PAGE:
Raven: The Pirate Princess is a spin-off of Princeless. Set in the same universe as Adrienne and Sparky's questing, Raven is the daughter of the Pirate King. In her family, bird names are quite popular, and women have always inherited the swashbuckling title of Pirate Queen. Except, when her father was the only one available, he held it in waiting for his daughter, Raven. Then, Raven's brothers went all sexist and convinced dear ol' dad that Raven, being a girl, could never command a fleet on her own. The only things princesses are good for are being locked up in towers to be rescued by blandly handsome princes with rather uninspired names! Betrayed by her father and family, Raven finds herself getting the Rapunzel Treatment when Adrienne comes along--that's all documented in the Princeless arc.
But now, Raven is on her own, in possession of one of her ships (which, okay, she stole, but whatever. They're hers anyway!), and without a crew. I am no sailor, but I know that it is impossible to sail a ship without a crew. It is also equally difficult to be a one-lady pillaging machine. The thing is, Raven doesn't have any money. Well, she's got maybe five coins to her name and the clothes on her back.
When trying to pay it forward to a penniless immigrant, Raven finds herself robbed instead. The ensuing chase is delightful (pay attention to the boys playing in their house) and involves a character running up a wall. Yesssssss. Eventually, things get sorted out, and Raven starts to hold pirate interviews in her friend Cookie's tavern.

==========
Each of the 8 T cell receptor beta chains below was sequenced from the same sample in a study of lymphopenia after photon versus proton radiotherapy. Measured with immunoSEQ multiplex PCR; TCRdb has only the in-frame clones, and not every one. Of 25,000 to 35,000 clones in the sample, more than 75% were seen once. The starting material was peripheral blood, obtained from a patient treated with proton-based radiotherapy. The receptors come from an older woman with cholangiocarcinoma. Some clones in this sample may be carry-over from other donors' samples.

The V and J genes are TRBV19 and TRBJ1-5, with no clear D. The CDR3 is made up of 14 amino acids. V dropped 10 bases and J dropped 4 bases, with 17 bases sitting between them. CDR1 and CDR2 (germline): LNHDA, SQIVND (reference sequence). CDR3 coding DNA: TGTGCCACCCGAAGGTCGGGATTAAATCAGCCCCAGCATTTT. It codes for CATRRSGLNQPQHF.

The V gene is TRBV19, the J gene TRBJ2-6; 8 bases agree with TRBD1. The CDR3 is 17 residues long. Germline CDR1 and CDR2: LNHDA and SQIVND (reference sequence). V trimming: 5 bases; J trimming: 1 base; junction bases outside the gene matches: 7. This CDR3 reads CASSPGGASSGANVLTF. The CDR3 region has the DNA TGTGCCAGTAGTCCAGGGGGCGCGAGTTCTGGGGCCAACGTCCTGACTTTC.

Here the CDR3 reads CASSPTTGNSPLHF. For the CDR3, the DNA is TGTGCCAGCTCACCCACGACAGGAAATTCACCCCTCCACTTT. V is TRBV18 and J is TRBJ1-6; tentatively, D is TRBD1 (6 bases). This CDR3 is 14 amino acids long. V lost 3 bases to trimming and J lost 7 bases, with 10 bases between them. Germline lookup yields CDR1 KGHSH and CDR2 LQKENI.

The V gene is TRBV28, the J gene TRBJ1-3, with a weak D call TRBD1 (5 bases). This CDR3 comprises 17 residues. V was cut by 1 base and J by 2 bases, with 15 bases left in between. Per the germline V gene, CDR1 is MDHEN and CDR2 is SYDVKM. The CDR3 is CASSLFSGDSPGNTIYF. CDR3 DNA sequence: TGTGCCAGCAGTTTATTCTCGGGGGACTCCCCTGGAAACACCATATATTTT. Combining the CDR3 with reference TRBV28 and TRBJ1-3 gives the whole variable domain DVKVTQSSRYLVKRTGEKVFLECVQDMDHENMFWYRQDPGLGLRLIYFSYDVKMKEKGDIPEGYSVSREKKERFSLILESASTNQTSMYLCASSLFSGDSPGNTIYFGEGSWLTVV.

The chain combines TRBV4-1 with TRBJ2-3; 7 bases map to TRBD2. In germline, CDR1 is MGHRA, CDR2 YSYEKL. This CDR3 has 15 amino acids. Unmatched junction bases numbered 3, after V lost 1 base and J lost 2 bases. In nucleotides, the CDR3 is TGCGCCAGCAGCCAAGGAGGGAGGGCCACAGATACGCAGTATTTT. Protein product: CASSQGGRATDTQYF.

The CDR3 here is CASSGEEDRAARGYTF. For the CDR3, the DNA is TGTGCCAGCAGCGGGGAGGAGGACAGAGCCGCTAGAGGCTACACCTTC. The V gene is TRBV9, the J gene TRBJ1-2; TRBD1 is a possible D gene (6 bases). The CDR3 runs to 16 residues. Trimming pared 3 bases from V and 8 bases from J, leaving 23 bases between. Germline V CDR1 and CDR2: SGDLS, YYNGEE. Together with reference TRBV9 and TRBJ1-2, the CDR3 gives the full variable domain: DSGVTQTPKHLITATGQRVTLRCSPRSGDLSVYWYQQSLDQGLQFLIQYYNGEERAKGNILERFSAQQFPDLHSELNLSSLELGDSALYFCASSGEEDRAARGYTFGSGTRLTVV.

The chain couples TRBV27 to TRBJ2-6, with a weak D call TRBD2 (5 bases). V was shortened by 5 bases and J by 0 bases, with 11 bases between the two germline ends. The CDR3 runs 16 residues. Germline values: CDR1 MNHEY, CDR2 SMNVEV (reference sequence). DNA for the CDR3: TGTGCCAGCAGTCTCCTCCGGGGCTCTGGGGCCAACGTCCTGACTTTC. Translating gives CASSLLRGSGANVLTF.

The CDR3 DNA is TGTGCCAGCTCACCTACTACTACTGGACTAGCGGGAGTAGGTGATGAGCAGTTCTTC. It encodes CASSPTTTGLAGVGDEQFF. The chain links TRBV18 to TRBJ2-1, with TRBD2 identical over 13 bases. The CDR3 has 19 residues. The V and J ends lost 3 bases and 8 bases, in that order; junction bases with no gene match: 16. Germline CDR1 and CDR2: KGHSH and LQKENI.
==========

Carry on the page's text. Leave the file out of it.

Things don't go very well. All of the dudes in there are sexist pigs. Raven can't believe what they're telling her. There's a completely brilliant #notallmen panel that startled me into laughter. Seriously, any comic lampooning men crying "misandry" has my vote 100%.
Raven quickly finds out that an all-girl pirate crew is way more awesome and way less disgusting than an all-dude pirate crew. She gets a bunch of recruits from an all-ladies D&D-type gaming club, which is ridiculously awesome.
In fact, "ridiculously awesome" describes this comic wonderfully. Do yourself a favor and read it now. And then give it to everyone else you know, but especially kids who need to see new faces and new ideas in comics.